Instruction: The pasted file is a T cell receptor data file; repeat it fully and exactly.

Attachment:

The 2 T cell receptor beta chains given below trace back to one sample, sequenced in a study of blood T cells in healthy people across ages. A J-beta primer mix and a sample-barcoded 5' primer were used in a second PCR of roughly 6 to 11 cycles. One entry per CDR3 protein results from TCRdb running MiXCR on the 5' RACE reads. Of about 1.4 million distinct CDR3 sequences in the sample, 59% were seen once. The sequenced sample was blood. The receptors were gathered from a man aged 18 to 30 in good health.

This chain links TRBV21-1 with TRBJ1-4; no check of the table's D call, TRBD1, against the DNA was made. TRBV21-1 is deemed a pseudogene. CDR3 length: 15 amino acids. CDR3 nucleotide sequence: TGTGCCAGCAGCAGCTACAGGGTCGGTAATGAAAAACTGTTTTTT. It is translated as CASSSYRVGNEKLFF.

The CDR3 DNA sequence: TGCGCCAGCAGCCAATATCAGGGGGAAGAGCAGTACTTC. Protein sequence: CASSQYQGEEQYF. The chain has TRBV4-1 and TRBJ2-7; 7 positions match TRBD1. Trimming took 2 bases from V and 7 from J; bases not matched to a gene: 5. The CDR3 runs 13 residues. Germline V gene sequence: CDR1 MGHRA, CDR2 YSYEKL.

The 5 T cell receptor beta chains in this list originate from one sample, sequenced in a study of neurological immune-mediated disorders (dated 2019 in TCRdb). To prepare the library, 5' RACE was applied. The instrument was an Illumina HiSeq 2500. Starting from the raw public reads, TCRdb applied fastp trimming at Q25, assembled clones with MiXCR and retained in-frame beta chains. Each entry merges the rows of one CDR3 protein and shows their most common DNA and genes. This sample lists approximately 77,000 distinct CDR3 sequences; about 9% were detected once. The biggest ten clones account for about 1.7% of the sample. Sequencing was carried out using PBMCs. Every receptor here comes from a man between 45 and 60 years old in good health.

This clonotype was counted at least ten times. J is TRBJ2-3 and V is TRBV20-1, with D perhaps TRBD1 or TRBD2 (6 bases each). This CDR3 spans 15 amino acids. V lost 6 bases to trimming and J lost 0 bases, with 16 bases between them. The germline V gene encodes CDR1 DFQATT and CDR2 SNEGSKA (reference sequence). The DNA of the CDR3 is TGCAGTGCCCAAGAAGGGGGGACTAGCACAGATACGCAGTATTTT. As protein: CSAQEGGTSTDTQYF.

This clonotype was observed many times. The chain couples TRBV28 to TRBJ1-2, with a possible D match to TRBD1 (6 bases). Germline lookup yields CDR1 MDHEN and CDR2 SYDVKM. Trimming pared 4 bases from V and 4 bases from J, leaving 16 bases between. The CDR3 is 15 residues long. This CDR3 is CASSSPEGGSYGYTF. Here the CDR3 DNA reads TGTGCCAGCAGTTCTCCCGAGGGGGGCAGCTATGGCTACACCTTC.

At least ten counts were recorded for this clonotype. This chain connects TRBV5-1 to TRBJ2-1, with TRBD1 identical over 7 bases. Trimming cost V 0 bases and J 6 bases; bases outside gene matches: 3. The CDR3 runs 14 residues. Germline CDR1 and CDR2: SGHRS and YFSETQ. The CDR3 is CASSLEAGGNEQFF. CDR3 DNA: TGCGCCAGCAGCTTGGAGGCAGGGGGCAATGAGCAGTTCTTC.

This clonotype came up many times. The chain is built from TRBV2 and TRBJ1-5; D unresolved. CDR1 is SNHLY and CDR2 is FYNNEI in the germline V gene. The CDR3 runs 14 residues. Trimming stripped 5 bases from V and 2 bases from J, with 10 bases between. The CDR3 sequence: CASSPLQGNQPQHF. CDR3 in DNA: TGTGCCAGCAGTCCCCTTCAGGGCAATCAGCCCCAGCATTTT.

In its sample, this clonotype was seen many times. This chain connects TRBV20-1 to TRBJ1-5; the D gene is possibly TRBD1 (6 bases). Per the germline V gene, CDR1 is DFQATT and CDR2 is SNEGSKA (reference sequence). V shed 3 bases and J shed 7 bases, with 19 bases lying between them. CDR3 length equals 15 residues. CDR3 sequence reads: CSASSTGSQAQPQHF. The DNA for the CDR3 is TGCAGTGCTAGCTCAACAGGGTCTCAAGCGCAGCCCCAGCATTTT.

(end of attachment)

The 2 T cell receptor beta chains given below trace back to one sample, sequenced in a study of blood T cells in healthy people across ages. A J-beta primer mix and a sample-barcoded 5' primer were used in a second PCR of roughly 6 to 11 cycles. One entry per CDR3 protein results from TCRdb running MiXCR on the 5' RACE reads. Of about 1.4 million distinct CDR3 sequences in the sample, 59% were seen once. The sequenced sample was blood. The receptors were gathered from a man aged 18 to 30 in good health.

This chain links TRBV21-1 with TRBJ1-4; no check of the table's D call, TRBD1, against the DNA was made. TRBV21-1 is deemed a pseudogene. CDR3 length: 15 amino acids. CDR3 nucleotide sequence: TGTGCCAGCAGCAGCTACAGGGTCGGTAATGAAAAACTGTTTTTT. It is translated as CASSSYRVGNEKLFF.

The CDR3 DNA sequence: TGCGCCAGCAGCCAATATCAGGGGGAAGAGCAGTACTTC. Protein sequence: CASSQYQGEEQYF. The chain has TRBV4-1 and TRBJ2-7; 7 positions match TRBD1. Trimming took 2 bases from V and 7 from J; bases not matched to a gene: 5. The CDR3 runs 13 residues. Germline V gene sequence: CDR1 MGHRA, CDR2 YSYEKL.

The 5 T cell receptor beta chains in this list originate from one sample, sequenced in a study of neurological immune-mediated disorders (dated 2019 in TCRdb). To prepare the library, 5' RACE was applied. The instrument was an Illumina HiSeq 2500. Starting from the raw public reads, TCRdb applied fastp trimming at Q25, assembled clones with MiXCR and retained in-frame beta chains. Each entry merges the rows of one CDR3 protein and shows their most common DNA and genes. This sample lists approximately 77,000 distinct CDR3 sequences; about 9% were detected once. The biggest ten clones account for about 1.7% of the sample. Sequencing was carried out using PBMCs. Every receptor here comes from a man between 45 and 60 years old in good health.

This clonotype was counted at least ten times. J is TRBJ2-3 and V is TRBV20-1, with D perhaps TRBD1 or TRBD2 (6 bases each). This CDR3 spans 15 amino acids. V lost 6 bases to trimming and J lost 0 bases, with 16 bases between them. The germline V gene encodes CDR1 DFQATT and CDR2 SNEGSKA (reference sequence). The DNA of the CDR3 is TGCAGTGCCCAAGAAGGGGGGACTAGCACAGATACGCAGTATTTT. As protein: CSAQEGGTSTDTQYF.

This clonotype was observed many times. The chain couples TRBV28 to TRBJ1-2, with a possible D match to TRBD1 (6 bases). Germline lookup yields CDR1 MDHEN and CDR2 SYDVKM. Trimming pared 4 bases from V and 4 bases from J, leaving 16 bases between. The CDR3 is 15 residues long. This CDR3 is CASSSPEGGSYGYTF. Here the CDR3 DNA reads TGTGCCAGCAGTTCTCCCGAGGGGGGCAGCTATGGCTACACCTTC.

At least ten counts were recorded for this clonotype. This chain connects TRBV5-1 to TRBJ2-1, with TRBD1 identical over 7 bases. Trimming cost V 0 bases and J 6 bases; bases outside gene matches: 3. The CDR3 runs 14 residues. Germline CDR1 and CDR2: SGHRS and YFSETQ. The CDR3 is CASSLEAGGNEQFF. CDR3 DNA: TGCGCCAGCAGCTTGGAGGCAGGGGGCAATGAGCAGTTCTTC.

This clonotype came up many times. The chain is built from TRBV2 and TRBJ1-5; D unresolved. CDR1 is SNHLY and CDR2 is FYNNEI in the germline V gene. The CDR3 runs 14 residues. Trimming stripped 5 bases from V and 2 bases from J, with 10 bases between. The CDR3 sequence: CASSPLQGNQPQHF. CDR3 in DNA: TGTGCCAGCAGTCCCCTTCAGGGCAATCAGCCCCAGCATTTT.

In its sample, this clonotype was seen many times. This chain connects TRBV20-1 to TRBJ1-5; the D gene is possibly TRBD1 (6 bases). Per the germline V gene, CDR1 is DFQATT and CDR2 is SNEGSKA (reference sequence). V shed 3 bases and J shed 7 bases, with 19 bases lying between them. CDR3 length equals 15 residues. CDR3 sequence reads: CSASSTGSQAQPQHF. The DNA for the CDR3 is TGCAGTGCTAGCTCAACAGGGTCTCAAGCGCAGCCCCAGCATTTT.